Science and the Sublime in Mary Shelley’s Frankenstein College
For many, it is hard to think of the world of science and the art of literature working in tandem. In the 1800s, the discipline of natural philosophy rapidly changed due to the Enlightenment, moving toward formal sciences. Romanticism served as a backlash to the extreme rationalization displayed in the Enlightenment, which focused on universal betterment, imagination, and the beauty found in the natural world. Mary Shelley wrote her famous novel, Frankenstein, which blends Enlightenment characteristics of scientific discovery with the Romantic aesthetic of the sublime. Throughout the novel, Shelley employs the sublime, effectively addressing the anxieties and uncertainty surrounding scientific progress in nineteenth-century Europe.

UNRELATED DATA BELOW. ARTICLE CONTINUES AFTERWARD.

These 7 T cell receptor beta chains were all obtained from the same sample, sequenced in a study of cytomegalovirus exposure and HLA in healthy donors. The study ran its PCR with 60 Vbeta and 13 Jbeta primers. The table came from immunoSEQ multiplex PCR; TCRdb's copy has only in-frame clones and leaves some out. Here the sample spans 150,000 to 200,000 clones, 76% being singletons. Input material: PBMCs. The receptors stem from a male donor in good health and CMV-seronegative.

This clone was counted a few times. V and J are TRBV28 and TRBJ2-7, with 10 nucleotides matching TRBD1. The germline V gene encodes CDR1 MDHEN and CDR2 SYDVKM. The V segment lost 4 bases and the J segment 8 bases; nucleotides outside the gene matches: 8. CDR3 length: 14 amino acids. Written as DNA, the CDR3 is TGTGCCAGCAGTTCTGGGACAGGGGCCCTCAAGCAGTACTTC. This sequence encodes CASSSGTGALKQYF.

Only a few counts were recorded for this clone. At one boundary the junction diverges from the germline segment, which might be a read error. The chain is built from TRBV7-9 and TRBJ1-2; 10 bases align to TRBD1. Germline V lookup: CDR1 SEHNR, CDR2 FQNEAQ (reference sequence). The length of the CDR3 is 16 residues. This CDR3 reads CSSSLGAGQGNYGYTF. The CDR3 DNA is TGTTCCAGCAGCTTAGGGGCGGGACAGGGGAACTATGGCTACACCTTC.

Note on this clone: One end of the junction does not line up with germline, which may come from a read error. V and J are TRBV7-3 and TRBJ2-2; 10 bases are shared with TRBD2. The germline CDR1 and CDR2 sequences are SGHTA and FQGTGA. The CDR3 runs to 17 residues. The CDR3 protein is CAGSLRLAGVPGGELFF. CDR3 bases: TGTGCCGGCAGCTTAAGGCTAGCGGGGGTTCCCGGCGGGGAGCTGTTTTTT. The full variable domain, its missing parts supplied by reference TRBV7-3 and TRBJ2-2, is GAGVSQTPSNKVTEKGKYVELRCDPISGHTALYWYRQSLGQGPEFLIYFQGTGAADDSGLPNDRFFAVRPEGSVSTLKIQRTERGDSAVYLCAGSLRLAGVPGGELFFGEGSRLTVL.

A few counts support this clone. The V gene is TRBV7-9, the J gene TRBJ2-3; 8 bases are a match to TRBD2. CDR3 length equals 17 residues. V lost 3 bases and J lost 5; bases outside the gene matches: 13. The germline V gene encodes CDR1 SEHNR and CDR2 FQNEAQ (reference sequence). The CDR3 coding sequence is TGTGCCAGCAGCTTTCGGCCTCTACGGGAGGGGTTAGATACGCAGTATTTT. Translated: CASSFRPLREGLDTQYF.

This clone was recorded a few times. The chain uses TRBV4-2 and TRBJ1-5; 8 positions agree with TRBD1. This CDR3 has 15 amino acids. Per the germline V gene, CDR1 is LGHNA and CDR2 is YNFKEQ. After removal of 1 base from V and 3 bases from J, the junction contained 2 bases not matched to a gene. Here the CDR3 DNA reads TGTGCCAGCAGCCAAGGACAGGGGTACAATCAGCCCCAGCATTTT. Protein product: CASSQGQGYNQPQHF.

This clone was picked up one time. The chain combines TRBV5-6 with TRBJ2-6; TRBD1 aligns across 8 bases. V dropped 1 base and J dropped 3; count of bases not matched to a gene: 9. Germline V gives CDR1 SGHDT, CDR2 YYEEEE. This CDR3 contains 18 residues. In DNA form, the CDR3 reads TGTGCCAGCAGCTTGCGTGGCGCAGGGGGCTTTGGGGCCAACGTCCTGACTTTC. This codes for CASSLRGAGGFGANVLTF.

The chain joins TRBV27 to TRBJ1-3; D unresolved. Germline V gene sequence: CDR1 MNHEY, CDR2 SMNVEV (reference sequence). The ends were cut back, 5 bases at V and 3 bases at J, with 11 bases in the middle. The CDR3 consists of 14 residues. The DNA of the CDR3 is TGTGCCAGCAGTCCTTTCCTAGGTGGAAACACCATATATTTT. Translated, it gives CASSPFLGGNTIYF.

The Enlightenment, a time of scientific discovery deeply rooted in reason and rationality, boasted many experiments and theories regarding life. One experiment in particular is often discussed when analyzing Shelley’s work: Luigi Galvani’s experiment in which he “claimed he could reanimate dead frogs by injecting them with what he called ‘animal electricity,’ which he managed to do when his dead specimens were affixed with metal pins connected to plates rubbed together to create an electrical...
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